The leaders of the three major Northeast Asian countries, often at odds with each other, face what may be mission impossible this weekend – putting off conflict in the South China Sea between the US and China while reining in North Korea’s nuclear ambitions.
President Park Geun-hye of South Korea, caught between the rising power of China and Korea’s one-time colonial ruler, Japan, hosts leaders of both in three hasty summits that may determine whether the region faces war or peace. Considering the lingering hostility between Japan and China and Korea, they may have to settle for platitudes.
For Ms Park, the key word when talking about the South China Sea is “restraint” – a stance that upsets South Korea’s military ally, the US, but that will please Li Keqiang, China’s Prime Minister, arriving on Saturyday in Seoul .
Ms Park signalled what she’ll say to the Chinese Premier when one of her senior staffers said South Korea “has been strongly calling for restraint of any action that affects peace and stability in the region”. Put simply, she’s not going to question Mr Li on China’s claim to the South China Sea or the Senkaku Islands, which Japan clings to tenaciously.
The reason for her reticence, which some Americans see as “betrayal” of the alliance, is simple: she’s counting on China to revive long dormant six-party talks on North Korea’s nuclear programme – and persuade the North’s “Supreme Leader”, Kim Jong-un, not to conduct a fourth nuclear test.
Sharing those goals, a former South Korean Foreign Minister, Song Min-soon, said the US challenge to China in the South China Sea calls for “an honest broker” to stop the confrontation from spiralling out of control.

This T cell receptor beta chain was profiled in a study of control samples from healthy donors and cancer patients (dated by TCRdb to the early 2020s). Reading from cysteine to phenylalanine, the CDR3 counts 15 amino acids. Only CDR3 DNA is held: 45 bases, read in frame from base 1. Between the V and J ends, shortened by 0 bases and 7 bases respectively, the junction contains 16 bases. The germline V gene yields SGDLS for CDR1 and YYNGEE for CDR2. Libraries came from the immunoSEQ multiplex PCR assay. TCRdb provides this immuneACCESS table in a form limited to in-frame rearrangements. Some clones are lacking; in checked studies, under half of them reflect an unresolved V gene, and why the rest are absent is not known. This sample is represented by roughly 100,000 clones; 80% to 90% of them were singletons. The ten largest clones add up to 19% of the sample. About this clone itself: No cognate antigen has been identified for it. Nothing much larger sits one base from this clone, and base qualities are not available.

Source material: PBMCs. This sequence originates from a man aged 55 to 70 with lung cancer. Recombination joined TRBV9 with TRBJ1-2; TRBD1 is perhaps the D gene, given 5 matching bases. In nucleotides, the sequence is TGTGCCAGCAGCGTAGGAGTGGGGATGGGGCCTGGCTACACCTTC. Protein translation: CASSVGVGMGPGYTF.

“Dangerous developments [there] are very dangerous for all Asia,” he warned as the guided missile destroyer, USS Lassen, penetrated the 12-mile limit set by China around the Spratly Islands.
Mr Song sees the standoff in the South China Sea as rippling around the periphery of China to the Korean peninsula and Japan. “Let’s stop this reckless action,” he said at a meeting here of policy-makers and think-tanks recently. “Now we want to see an honest broker. It is time for us to have a modus vivendi.”
If Ms Park and Mr Li see eye to eye, they may encounter strong opposition from Shinzo Abe, Japan’s Prime Minister, when all three sit down tomorrow for a “trilateral summit” – the second of the three summits she’s hosting. Mr Abe, arriving on Sunday, has supported the right of US warships to enter what the Chinese claim as their territorial waters, and where Japanese ships have conducted medical and rescue operations with Philippine forces – the first Japanese military in the region since the Second World War.
Given the differences, how can these three leaders rationalise their differences? One solution may be to engage in vague, if loaded, terminology. Senior Chinese and US diplomats suggested the terms at a conference this week.
Liu Zhenmi, Chinese Vice Foreign Minister, called for “mutual respect” despite “differences and disputes” on “history, territory, maritime jurisdiction and resources”. In a studied rebuttal, Sung Kim, US Deputy Assistant Secretary of State and former ambassador to Korea, called for “adhering to international rules and norms” that “preserve a stable status quo” – the right of vessels to move freely in the South China Sea.
The three leaders should find it much easier to settle on what to say – though not on what to do – about North Korea. All have called for the North to give up its nuclear weapons along with the long-range missiles needed to carry them. All have supported sanctions against North Korea for missile and nuclear tests – though North Korea is still acquiring all its oil and half its food from China.
The most rancorous summit may be the third – when Ms Park hosts Mr Abe for their first meeting since her election nearly three years ago. Ms Park has vowed to confront Mr Abe on “comfort women” forced to serve Japanese soldiers in the Second World War. Mr Abe may make the usual apologies for Japan’s wartime record but is sure to stick by Japan’s refusal to provide compensation.
The US is delighted they’re meeting at all. The White House and State Department applauded a Park-Abe summit – a chance to improve its relations with two vital Asian allies. The US sees cooperation among the US, Japan and Korea as a counterpoint to China’s growing power.
Join our new commenting forum
Join thought-provoking conversations, follow other Independent readers and see their replies